Leaders address course packet costs
Kaitlynn Riely | Thursday, October 18, 2007
Recognizing student dissatisfaction with high course packet prices this semester, Student Senate unanimously passed a resolution Wednesday recommending course packets no longer be sold at the Hammes Notre Dame Bookstore but instead be sold at existing or future campus copy locations.
Course packets have been sold in the past at copy centers around campus, including shops in Decio and O’Shaughnessy Halls. This semester, all course packets were sold from the bookstore. Articles in Scholastic magazine and The Observer have reported student unhappiness with the price increase for course packets, a change which resulted from the bookstore’s markup for copyrights and profit.
Senate Academic Affairs chair Carol Hendrickson researched the issue for the past several weeks. She and Fisher senator Stephen Bant presented the results of an e-mail survey they conducted in a PowerPoint presentation to the Senate.
The survey was e-mailed to a random sample of 800 students from all four classes, with 272 responding. Of the respondents, 67.5 percent said they were very dissatisfied with the cost of their course packets. Another 15.9 percent said they were somewhat dissatisfied with the cost. Responses were also charted omitting the freshmen response, since they could not compare the price they paid for course packets this year with previous years.
Without freshmen input, the percentage of people very dissatisfied or somewhat dissatisfied with the cost of course packets this semester was 88.3 percent.
The survey also asked students what they thought about the convenience of purchasing all books and course packets at the bookstore, rather than at copy centers around campus.
Of the respondents, 34 percent said it was essential or very important to have the convenience of purchasing course packets in one location rather than many copy centers on campus. Thirty-four percent said it was somewhat important, and 32 percent said it was not important to have all the course packets available at one location. When freshmen responses were omitted, 25 percent said it was essential or very important to have one-stop shopping, and 75 percent said it was somewhat important or not important.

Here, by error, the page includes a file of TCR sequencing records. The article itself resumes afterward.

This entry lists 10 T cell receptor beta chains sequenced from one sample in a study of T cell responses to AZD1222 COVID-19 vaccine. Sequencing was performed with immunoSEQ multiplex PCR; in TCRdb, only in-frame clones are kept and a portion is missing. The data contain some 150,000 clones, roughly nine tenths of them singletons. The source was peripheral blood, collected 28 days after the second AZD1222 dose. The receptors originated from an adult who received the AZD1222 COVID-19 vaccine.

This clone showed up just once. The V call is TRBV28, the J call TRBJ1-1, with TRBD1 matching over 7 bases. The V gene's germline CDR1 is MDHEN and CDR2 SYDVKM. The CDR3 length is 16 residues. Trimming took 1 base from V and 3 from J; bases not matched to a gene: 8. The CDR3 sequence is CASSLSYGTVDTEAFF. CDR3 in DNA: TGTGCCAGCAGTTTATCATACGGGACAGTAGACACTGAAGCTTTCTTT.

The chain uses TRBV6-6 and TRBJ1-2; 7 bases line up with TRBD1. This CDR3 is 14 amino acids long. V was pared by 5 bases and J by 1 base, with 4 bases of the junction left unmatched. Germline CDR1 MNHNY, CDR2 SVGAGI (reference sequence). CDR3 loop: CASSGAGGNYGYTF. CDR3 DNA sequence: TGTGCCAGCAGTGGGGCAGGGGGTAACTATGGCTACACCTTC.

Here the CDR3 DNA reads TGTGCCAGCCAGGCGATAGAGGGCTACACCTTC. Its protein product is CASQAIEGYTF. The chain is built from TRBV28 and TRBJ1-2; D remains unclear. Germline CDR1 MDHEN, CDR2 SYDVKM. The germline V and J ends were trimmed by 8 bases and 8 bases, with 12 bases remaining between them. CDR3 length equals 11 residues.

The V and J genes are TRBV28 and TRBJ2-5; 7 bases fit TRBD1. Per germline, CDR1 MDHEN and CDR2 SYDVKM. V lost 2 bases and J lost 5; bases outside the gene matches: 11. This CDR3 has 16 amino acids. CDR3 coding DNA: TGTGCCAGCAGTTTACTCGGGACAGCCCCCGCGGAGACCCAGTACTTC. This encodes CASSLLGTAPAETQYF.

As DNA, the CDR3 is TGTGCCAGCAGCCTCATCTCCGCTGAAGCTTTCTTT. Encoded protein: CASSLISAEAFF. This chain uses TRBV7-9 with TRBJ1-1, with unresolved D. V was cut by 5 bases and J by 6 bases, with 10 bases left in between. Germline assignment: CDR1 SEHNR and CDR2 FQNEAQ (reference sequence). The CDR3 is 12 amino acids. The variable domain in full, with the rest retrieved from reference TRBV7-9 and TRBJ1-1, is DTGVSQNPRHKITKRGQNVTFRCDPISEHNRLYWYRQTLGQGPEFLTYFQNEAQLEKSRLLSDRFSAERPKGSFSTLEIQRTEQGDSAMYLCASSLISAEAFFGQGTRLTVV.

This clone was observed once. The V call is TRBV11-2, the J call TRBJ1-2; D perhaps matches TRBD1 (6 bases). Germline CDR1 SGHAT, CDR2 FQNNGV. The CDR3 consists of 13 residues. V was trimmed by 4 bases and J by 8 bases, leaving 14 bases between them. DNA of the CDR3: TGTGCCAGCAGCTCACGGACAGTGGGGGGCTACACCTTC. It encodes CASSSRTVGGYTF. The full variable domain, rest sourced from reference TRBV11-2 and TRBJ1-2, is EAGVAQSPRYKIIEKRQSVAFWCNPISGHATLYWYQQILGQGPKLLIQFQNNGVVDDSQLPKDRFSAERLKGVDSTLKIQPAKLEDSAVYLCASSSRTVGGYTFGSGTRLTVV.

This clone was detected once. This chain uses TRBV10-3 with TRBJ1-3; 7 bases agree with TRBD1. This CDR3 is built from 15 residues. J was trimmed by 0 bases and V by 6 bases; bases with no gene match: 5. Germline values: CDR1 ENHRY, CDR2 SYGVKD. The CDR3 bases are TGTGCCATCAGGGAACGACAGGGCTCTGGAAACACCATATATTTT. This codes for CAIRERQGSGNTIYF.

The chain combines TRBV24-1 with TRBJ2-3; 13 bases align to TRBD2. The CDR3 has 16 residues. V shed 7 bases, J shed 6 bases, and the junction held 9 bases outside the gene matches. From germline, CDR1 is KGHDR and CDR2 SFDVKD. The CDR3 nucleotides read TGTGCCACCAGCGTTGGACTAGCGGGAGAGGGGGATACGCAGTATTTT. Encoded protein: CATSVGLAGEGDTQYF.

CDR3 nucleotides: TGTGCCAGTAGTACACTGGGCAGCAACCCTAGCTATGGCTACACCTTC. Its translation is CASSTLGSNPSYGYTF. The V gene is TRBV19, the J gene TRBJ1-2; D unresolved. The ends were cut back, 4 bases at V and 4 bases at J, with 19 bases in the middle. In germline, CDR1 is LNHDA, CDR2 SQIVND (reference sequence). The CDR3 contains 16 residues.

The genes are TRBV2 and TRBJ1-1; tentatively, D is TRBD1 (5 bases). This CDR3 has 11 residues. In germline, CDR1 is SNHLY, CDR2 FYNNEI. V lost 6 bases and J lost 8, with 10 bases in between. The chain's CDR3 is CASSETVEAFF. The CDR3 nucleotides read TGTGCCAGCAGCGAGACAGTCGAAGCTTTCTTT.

“Students prefer lower prices to one-stop shopping,” Bant said.
The ability to charge course packets to a student account was deemed essential or very important by 39 percent of respondents and somewhat important or not important by 61 percent of respondents.
The option to charge purchases to a student account was given as one of the reasons to sell all course packets through the bookstore, the resolution said.
“However,” the resolution reads, “the capability to charge to student accounts could be added to existing campus copy centers.”
Sorin senator George Chamberlain commended Hendrickson and Bant for their work on the survey and the resolution.
“I think it’s really important for the student government to do important, meaningful things for the student body,” he said.
Hendrickson and Bant will present the resolution to the Arts and Letters Course Packet Review Committee at its meeting today, on which they are student representatives. Hendrickson also plans to forward the resolution to Dan Skendzel, the director of administrative services of the office of vice president for business operations. Hendrickson said Skendzel is directly in charge of the course packet process.
“They don’t have to go with what we say,” she said. “It’s just a recommendation, saying what the student body thinks.”
She said she hoped the Senate’s resolution could influence decisions about where course packets will be available in the spring semester.
The survey also asked for students’ opinions about making more readings available through electronic reserves. The Academic Affairs committee hopes to present a resolution regarding electronic reserves at the first Senate meeting after fall break, Hendrickson said.
In other Senate news:
u Student body president Liz Brown and vice president Maris Braun will make a presentation to the Board of Trustees today in Saint Liam Hall. They will discuss issues surrounding the ordinance recently passed by the South Bend Common Council and future community relations initiatives, Braun said.
u The student government will organize Sexual Assault Awareness week Nov. 12-14, to coincide with the performances of Loyal Daughters.
u The Residence Life committee is exploring expanding Domer Dollars off campus and talking with Food Services about holding free laundry nights, said chair Mariana Montes.
u The Oversight Committee passed a resolution that amended the Student Body Constitution to include the Student Union Endowment and to change the amount allocated from the Charity Fund to the Rector Fund from $35,000 to $60,000.